Abraham Piper began posting videos to his TikTok account in November of 2020. In the short time since then, his account has grown to nearly one million followers. John Piper, Abraham’s father, also has a million followers, though his audience is on Twitter, and he’s been growing it for over ten years. Both father and son grew their followings by posting quite a lot about religion.
That’s where the similarities end.
John Piper is the founder of and senior teacher at Desiring God, and the chancellor of Bethlehem College & Seminary. He was pastor of Bethlehem Baptist Church in Minneapolis for 33 years, a position he retired from in 2013. He is a best-selling author of more than 50 books and has appeared numerous times on lists of most influential pastors in America.
An Evangelical And An “Exvangelical”
Abraham grew up in his father’s church, devouring his father’s teachings and immersing himself in evangelical life. These days, though, he uses his TikTok platform to call out the hypocrisy and absurdity of evangelicalism. One of his most popular videos starts with him saying: “You want to know one of the silliest things about being raised devoutly evangelical? Children are expected to read the Bible.”
As someone who was raised in the Baptist Church and who converted to Catholicism upon marriage (I’ve since divorced after realizing I am gay), the heresy in Piper’s opening statement makes me cringe — purely as reflex. It actually makes me almost sick to hear it. Part of my reaction is based in residual guilt and fear from having been raised in a religion that punishes the faithless with eternal hellfire and damnation.
But also, I don’t love the idea of trashing people’s beliefs, especially as long as those beliefs aren’t being used to harm or oppress others. I know plenty of gentle, loving, accepting people who also happen to be deeply religious. Calling out Biblical hypocrisy feels like trampling those people’s deeply held beliefs.
Comparing The Bible To Game Of Thrones
And yet, as I listen further, I feel sick for a different reason: ultimately, I agree with Abraham Piper. I agree with his message and I respect his unflinching candidness. In the video about kids being expected to read the Bible, he quickly summarizes some of the more traumatizing and inappropriate stories that children raised in evangelical Christianity grow up hearing: Jezebel, a 9th century B.C. queen of Israel who was thrown out a window, her body eaten by dogs. Judas’s intestines spilling out of him. Lot’s daughters getting him drunk so they can sexually assault him and impregnate themselves.
Piper says, “It’s basically Game of Thrones. Except if you don’t read it, you go to hell.”
When I was a kid, I was horrified by the story of God demanding Abraham to sacrifice his son Isaac. As an adult, and as a queer person, this story is even more horrifying. The underlying message in this narrative is that your faith must be absolute and unassailable. You must trust in God, must put your path to righteousness before all else — including your love for your children. Passages like this make it easy to see how some evangelicals can feel they are doing the right thing when they reject their queer children on religious grounds.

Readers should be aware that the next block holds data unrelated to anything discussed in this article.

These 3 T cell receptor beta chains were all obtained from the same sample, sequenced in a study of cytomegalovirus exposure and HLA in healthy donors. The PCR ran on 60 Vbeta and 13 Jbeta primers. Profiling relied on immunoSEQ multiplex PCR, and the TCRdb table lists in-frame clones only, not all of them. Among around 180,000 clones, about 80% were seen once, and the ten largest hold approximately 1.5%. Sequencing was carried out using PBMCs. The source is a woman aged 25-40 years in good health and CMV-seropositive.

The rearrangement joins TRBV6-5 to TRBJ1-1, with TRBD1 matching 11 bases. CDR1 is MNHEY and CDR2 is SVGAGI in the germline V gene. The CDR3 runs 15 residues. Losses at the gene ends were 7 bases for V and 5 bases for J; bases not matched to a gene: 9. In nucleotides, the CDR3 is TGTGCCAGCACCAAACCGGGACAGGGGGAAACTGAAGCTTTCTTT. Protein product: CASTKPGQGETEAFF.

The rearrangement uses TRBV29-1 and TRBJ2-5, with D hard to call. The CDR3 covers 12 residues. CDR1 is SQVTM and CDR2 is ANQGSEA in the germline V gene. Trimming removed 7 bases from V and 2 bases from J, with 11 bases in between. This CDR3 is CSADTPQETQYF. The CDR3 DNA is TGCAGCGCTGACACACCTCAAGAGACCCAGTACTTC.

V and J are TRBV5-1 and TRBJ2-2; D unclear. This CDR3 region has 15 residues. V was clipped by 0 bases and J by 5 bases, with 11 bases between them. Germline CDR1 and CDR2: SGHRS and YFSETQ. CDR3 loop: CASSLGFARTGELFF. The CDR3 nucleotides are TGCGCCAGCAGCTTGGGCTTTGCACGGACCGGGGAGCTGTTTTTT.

A Casual Lunch At Outback While Millions Burn In Hell?
In another viral video, Piper asserts that no one really believes in a literal hell. “Do millions of people think they believe in a literal hell? Sadly, yes,” he says. But then he says, “How are you gonna take your family to Outback after church while millions of people are being burned alive?” He notes that the idea of hell is so inhumane, so punitive, that “nobody who really believes would take a break from trivialities.”
This kind of logical fallacy is typical of the sort Piper likes to point out. He engages his audience with an easy-going, affable tone as he walks outdoors in a pleasant natural setting or through sparse industrial landscapes. He never names his famous father. Piper simply points out the contradictions and hypocrisies that he’s noticed due to his own experience being raised in fundamentalist evangelical Christianity.
The comments of Abraham Piper’s videos are littered with commiseration from “exvangelicals” — people brought up in evangelical Christianity who now speak up about the trauma that religion has inflicted upon them. Many of the comments remark how Piper’s words perfectly articulate what they feel.
The Elder Piper
As for the elder Piper, he still posts regularly to his one million Twitter followers. A recent article on his website, desiringgod.org, goes into a lengthy explanation of why enduring pain gives glory to God. “When we suffer without cursing God, without forsaking Christ, declaring ourselves to be his friend and servant and disciple and follower and a great lover of his glory and faithfulness,” he writes, “we make plain to others that having Christ is more precious to us than having freedom from pain.”
He offers no explanation as to why some people are required to experience the glory of suffering at such a greater intensity and duration than others, or if children enduring severe, prolonged pain should also be advised to suck it up because Heaven.
Despite the obvious sarcasm in my delivery here, I still cringe at any kind of aggressive rhetorical attack on religion. (Yes, I even cringe at myself.) But more and more, I find myself identifying with people like Abraham Piper, who is able to fearlessly and smilingly engage in heresy. I still don’t think anyone should be attacked for their beliefs — again, as long as they’re not using their beliefs as a tool to oppress others — but I think we should all be able to ask questions and point out hypocrisy when we see it.
Besides, how strong is a person’s faith, really, if they refuse to confront and examine the problematic aspects of their religion?
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